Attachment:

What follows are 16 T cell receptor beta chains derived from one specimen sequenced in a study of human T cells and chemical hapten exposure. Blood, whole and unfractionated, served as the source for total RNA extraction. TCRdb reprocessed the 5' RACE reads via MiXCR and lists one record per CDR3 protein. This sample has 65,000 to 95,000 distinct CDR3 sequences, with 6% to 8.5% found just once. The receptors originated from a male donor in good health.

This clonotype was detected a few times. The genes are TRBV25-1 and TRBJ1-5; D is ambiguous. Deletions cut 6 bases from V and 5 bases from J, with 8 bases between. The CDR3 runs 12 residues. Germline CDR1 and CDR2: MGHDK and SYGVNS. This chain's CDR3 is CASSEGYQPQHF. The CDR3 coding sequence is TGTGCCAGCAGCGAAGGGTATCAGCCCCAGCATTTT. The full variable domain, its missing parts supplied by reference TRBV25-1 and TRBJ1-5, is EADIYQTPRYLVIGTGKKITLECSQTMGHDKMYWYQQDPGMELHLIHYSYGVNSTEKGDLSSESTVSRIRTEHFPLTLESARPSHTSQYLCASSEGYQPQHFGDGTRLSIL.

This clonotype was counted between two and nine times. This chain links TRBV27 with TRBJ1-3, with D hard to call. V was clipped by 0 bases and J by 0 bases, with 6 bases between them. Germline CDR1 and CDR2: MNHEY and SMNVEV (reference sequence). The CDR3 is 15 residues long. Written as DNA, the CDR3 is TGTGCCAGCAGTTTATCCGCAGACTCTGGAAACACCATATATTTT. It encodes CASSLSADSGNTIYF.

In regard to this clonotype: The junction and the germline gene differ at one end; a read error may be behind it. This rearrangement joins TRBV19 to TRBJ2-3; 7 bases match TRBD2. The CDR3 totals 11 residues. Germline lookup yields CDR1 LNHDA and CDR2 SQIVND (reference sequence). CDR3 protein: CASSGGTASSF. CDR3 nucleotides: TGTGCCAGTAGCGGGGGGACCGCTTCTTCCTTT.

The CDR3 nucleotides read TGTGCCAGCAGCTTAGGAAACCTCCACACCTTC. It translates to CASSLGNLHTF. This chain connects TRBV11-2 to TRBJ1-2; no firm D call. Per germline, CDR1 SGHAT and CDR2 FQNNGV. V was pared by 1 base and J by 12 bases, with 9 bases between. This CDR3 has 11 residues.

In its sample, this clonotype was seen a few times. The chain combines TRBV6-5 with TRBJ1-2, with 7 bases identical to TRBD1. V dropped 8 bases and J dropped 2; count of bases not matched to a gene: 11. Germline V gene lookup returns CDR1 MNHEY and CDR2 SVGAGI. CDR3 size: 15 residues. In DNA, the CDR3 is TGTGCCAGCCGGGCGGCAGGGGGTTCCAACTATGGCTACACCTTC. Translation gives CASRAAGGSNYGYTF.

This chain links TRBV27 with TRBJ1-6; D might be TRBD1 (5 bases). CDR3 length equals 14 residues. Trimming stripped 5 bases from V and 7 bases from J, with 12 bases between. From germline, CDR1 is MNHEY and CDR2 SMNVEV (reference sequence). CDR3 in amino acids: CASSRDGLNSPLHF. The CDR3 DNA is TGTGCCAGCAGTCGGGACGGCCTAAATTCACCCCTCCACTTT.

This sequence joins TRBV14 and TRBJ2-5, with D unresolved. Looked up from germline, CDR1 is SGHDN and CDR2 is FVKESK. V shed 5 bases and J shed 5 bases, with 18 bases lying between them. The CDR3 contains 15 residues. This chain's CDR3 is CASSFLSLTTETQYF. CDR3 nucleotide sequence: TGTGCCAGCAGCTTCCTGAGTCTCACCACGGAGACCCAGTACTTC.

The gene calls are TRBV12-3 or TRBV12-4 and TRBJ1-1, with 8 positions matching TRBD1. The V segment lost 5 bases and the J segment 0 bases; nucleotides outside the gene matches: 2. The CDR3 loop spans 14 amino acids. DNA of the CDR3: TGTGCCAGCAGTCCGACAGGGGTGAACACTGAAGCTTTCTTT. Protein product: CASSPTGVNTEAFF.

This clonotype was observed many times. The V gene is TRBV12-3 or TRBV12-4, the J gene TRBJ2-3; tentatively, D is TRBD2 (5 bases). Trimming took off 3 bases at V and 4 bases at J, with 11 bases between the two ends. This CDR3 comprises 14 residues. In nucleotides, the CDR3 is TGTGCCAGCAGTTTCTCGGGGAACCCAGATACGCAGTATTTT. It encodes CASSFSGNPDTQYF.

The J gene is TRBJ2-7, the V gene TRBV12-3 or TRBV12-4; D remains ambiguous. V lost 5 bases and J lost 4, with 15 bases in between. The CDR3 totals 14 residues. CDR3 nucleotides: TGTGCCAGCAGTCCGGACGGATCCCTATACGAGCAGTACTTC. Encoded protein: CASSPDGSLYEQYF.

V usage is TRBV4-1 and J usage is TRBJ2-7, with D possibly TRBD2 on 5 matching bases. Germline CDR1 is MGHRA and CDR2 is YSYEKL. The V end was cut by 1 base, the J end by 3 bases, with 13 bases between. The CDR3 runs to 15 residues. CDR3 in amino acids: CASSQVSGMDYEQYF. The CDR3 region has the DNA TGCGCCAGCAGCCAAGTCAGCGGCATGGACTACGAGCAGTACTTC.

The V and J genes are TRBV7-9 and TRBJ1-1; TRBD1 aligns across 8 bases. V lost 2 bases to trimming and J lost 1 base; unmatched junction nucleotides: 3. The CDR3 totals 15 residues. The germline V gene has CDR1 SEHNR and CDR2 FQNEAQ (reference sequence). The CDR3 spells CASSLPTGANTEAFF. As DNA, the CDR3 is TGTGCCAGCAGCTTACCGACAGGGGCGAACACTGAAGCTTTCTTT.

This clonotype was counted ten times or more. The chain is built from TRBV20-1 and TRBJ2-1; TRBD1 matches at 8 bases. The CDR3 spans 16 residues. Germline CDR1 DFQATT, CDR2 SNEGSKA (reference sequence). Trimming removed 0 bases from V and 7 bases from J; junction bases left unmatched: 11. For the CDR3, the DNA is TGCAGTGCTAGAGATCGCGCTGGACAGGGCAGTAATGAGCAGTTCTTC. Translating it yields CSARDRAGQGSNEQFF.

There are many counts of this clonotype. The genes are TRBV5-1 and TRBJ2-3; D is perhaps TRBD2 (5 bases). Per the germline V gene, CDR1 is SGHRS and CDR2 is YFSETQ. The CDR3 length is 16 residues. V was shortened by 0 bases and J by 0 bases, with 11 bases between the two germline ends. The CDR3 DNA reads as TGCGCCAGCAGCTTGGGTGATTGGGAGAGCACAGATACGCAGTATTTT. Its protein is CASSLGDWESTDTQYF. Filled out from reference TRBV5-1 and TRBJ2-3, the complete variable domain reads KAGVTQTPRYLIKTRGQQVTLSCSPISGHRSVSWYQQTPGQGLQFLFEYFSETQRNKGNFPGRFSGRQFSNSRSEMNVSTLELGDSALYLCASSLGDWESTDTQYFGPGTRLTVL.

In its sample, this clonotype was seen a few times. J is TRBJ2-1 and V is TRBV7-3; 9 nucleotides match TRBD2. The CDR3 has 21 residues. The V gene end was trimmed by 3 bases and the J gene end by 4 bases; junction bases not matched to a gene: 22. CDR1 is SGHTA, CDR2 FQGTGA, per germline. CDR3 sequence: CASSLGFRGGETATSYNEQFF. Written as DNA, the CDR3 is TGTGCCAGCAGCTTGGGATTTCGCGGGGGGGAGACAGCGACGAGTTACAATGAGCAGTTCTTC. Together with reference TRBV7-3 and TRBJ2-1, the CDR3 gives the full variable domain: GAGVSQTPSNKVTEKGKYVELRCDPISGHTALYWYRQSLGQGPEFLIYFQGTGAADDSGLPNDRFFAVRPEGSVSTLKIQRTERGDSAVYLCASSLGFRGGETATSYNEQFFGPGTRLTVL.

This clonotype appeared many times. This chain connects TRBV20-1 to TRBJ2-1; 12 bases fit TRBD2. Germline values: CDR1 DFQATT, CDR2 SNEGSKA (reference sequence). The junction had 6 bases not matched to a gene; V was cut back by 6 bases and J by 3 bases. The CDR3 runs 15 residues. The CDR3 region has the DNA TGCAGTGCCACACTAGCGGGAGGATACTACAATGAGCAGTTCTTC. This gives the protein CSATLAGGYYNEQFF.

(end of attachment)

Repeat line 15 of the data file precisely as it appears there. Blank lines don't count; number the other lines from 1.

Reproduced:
There are many counts of this clonotype. The genes are TRBV5-1 and TRBJ2-3; D is perhaps TRBD2 (5 bases). Per the germline V gene, CDR1 is SGHRS and CDR2 is YFSETQ. The CDR3 length is 16 residues. V was shortened by 0 bases and J by 0 bases, with 11 bases between the two germline ends. The CDR3 DNA reads as TGCGCCAGCAGCTTGGGTGATTGGGAGAGCACAGATACGCAGTATTTT. Its protein is CASSLGDWESTDTQYF. Filled out from reference TRBV5-1 and TRBJ2-3, the complete variable domain reads KAGVTQTPRYLIKTRGQQVTLSCSPISGHRSVSWYQQTPGQGLQFLFEYFSETQRNKGNFPGRFSGRQFSNSRSEMNVSTLELGDSALYLCASSLGDWESTDTQYFGPGTRLTVL.